Friday, April 16

Steve: Today we enjoyed a wonderful and unexpectedly busy day exploring several villages of the Imbabura province. This was a change from our prior days here in the Andean Mountains where we had primarily spent time enjoying Ecuador's natural beauty. Our plan was to get a better sense of how the people here live and work.

We began in Otavalo, one of the largest towns in northern Ecuador. Otavalo has a population of 25,000 and a long history as a trading community. Its extremely successful Saturday market (that we'll visit tomorrow) has enabled Otavalo to expand rapidly with many modern buildings and roads. Otavalo sits nestled in a valley immediately below the Cotacatchi Volcano.

Like all the towns here, Otavalo has a central square framed by a large cathedral and a municipal building. For some reason, the school children had been released early today and we enjoyed watching them run and play in the square wearing their bright red sweater uniforms.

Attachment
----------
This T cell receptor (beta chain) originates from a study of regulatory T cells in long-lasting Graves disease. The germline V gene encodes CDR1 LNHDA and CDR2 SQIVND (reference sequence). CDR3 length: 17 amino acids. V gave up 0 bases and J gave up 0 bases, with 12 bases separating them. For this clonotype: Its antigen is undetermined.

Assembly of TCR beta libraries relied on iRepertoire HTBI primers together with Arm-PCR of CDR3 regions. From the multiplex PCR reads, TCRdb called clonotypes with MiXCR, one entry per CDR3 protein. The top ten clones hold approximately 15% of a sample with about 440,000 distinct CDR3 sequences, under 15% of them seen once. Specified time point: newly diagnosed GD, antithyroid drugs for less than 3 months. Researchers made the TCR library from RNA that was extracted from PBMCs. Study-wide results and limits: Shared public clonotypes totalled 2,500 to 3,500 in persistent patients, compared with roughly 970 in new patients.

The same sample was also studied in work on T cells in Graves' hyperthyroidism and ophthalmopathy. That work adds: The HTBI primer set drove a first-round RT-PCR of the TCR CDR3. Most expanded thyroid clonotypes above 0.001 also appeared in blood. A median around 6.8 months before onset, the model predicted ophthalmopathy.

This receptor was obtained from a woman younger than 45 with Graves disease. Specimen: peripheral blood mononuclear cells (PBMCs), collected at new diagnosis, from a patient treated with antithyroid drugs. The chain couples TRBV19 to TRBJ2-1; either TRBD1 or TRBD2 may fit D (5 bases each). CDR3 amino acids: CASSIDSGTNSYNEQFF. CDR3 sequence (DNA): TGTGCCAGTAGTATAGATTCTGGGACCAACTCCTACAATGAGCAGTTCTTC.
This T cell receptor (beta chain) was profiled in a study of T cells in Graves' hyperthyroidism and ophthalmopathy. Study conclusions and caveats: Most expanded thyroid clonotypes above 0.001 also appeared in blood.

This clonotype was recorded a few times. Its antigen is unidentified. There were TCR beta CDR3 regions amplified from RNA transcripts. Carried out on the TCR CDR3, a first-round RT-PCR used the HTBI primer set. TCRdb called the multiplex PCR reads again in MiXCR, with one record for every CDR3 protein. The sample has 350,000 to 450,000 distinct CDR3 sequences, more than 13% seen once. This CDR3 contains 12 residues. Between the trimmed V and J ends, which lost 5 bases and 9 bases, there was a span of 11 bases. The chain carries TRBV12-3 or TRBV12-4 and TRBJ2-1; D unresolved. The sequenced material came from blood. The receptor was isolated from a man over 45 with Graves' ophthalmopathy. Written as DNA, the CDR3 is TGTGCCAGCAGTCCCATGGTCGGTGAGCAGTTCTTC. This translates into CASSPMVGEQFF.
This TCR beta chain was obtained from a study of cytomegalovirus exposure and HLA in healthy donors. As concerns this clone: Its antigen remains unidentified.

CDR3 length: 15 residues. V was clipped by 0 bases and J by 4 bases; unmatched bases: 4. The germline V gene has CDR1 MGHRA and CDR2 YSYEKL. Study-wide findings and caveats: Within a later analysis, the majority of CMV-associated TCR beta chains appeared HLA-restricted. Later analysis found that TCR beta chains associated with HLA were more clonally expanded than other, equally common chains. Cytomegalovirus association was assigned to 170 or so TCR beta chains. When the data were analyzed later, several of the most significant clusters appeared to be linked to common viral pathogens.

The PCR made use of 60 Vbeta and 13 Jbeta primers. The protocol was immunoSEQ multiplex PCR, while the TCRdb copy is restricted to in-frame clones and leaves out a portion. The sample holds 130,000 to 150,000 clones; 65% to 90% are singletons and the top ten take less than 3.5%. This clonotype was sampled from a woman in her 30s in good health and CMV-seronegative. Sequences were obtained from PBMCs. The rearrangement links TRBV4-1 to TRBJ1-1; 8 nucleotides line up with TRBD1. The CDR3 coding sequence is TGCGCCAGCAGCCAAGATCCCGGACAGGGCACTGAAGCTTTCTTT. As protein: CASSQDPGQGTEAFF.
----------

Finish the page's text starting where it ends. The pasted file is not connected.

Otavalo has a daily food market that was fun to explore. This was our first visit to a market in South America, and found it to have a very Spanish feel. This is due to the buildings which are all Colonial Spanish design, the palm trees and the surrounding mountains. It's a very colorful market, primarily selling a wide variety of native fruits and vegetables that all grow well in Ecuador's excellent soil and climate. The bananas were particularly impressive, and were some of the biggest we've ever seen.